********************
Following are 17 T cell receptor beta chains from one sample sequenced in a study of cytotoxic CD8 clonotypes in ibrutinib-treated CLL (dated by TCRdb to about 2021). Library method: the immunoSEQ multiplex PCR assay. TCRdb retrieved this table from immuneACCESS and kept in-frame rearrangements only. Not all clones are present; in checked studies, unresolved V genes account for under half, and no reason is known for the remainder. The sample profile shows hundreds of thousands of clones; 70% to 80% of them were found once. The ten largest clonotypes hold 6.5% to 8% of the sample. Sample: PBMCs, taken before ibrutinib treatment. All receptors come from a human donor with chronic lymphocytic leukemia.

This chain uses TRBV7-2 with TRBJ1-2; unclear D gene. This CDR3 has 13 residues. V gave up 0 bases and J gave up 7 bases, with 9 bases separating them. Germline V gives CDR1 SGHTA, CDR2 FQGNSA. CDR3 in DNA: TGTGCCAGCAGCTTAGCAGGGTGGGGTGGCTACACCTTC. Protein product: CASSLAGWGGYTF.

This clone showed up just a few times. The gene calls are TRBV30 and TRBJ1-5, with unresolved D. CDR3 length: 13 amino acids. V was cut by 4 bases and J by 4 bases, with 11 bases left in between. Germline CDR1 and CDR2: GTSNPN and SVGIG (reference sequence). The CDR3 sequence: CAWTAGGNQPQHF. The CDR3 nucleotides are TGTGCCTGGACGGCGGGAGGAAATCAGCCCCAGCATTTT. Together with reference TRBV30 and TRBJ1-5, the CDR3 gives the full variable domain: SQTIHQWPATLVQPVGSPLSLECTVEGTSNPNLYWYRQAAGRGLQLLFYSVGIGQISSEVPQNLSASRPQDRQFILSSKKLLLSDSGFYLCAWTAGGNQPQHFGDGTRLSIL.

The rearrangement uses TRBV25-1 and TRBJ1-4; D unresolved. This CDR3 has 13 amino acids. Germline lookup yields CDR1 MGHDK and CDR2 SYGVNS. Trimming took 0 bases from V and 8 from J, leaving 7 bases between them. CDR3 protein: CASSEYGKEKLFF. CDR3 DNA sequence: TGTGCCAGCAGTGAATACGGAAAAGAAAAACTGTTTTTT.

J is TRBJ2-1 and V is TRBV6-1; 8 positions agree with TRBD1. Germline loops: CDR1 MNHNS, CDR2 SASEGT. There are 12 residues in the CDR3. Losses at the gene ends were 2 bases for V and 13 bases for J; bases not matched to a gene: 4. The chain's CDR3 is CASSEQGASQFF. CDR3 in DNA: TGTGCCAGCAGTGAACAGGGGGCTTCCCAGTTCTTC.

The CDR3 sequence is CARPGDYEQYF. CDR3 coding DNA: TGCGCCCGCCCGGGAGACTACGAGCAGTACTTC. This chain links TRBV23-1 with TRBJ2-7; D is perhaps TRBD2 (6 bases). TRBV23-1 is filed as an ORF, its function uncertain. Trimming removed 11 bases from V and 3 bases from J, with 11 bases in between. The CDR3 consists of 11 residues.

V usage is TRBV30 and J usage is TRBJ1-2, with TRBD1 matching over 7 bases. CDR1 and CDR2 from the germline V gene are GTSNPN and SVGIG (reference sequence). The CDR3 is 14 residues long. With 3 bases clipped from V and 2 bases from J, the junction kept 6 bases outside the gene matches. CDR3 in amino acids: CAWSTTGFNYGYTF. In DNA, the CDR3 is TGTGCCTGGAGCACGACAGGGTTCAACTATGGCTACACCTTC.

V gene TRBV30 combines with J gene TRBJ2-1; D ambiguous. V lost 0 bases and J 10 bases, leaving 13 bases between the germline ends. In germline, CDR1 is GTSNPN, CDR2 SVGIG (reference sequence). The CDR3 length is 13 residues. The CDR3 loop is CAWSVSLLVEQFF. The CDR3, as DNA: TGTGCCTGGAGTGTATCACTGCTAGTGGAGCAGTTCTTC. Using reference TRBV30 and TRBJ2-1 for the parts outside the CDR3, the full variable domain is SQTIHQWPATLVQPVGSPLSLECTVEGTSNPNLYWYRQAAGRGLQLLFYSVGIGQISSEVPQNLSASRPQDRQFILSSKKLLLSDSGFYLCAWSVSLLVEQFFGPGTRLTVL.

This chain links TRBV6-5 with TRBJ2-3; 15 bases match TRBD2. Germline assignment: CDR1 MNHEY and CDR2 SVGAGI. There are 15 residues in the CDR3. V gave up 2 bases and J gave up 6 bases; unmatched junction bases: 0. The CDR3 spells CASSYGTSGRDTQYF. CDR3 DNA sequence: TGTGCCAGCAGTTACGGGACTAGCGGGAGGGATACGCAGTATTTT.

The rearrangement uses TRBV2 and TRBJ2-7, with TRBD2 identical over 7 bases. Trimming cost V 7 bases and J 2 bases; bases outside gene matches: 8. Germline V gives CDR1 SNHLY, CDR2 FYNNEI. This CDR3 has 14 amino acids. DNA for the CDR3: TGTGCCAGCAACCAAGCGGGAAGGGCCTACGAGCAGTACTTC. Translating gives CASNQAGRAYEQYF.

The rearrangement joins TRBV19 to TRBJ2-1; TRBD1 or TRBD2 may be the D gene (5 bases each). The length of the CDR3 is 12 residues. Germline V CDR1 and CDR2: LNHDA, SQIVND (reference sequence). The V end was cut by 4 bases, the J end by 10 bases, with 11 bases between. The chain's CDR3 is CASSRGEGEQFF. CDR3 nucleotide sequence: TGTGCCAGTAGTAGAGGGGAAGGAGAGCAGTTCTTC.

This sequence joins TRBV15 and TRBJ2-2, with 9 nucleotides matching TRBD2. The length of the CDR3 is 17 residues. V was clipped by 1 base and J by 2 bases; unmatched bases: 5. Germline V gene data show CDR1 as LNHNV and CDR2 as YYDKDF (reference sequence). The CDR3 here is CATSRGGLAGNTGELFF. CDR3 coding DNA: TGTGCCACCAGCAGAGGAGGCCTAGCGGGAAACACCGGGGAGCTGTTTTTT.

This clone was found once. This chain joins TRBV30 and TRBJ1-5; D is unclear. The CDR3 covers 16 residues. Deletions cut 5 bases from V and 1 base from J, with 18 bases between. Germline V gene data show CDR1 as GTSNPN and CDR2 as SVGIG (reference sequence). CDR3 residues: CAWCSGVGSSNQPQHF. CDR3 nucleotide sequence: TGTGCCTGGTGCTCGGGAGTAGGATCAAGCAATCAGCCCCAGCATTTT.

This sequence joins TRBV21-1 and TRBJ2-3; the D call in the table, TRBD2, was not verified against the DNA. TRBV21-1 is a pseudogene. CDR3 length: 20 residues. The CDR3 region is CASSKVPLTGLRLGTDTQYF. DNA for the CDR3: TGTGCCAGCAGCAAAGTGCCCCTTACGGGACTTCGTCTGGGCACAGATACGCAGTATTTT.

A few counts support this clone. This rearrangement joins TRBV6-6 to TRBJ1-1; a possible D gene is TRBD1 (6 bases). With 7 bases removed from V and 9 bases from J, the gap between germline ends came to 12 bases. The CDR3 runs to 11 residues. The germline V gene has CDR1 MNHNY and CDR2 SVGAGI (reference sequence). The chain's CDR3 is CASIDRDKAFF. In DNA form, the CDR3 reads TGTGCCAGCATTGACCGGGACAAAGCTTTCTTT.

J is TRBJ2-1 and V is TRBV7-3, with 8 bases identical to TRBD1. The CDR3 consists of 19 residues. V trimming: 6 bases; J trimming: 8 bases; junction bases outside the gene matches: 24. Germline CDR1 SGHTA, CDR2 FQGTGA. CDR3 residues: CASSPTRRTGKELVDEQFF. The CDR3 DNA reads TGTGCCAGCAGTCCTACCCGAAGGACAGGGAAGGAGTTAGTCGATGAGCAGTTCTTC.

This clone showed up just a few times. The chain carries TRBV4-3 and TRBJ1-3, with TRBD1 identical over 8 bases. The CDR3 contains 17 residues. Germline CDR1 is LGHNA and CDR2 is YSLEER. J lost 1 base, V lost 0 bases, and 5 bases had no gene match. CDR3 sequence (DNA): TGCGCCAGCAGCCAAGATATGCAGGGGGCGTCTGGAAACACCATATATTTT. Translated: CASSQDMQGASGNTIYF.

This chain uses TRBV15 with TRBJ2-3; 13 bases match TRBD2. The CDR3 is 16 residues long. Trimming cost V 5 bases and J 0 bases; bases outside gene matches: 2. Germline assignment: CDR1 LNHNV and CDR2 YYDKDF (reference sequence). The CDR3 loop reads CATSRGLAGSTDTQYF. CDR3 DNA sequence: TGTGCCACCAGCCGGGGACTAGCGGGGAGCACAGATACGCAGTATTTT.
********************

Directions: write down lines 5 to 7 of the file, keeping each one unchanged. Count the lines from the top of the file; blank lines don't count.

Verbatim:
J is TRBJ2-1 and V is TRBV6-1; 8 positions agree with TRBD1. Germline loops: CDR1 MNHNS, CDR2 SASEGT. There are 12 residues in the CDR3. Losses at the gene ends were 2 bases for V and 13 bases for J; bases not matched to a gene: 4. The chain's CDR3 is CASSEQGASQFF. CDR3 in DNA: TGTGCCAGCAGTGAACAGGGGGCTTCCCAGTTCTTC.

The CDR3 sequence is CARPGDYEQYF. CDR3 coding DNA: TGCGCCCGCCCGGGAGACTACGAGCAGTACTTC. This chain links TRBV23-1 with TRBJ2-7; D is perhaps TRBD2 (6 bases). TRBV23-1 is filed as an ORF, its function uncertain. Trimming removed 11 bases from V and 3 bases from J, with 11 bases in between. The CDR3 consists of 11 residues.

V usage is TRBV30 and J usage is TRBJ1-2, with TRBD1 matching over 7 bases. CDR1 and CDR2 from the germline V gene are GTSNPN and SVGIG (reference sequence). The CDR3 is 14 residues long. With 3 bases clipped from V and 2 bases from J, the junction kept 6 bases outside the gene matches. CDR3 in amino acids: CAWSTTGFNYGYTF. In DNA, the CDR3 is TGTGCCTGGAGCACGACAGGGTTCAACTATGGCTACACCTTC.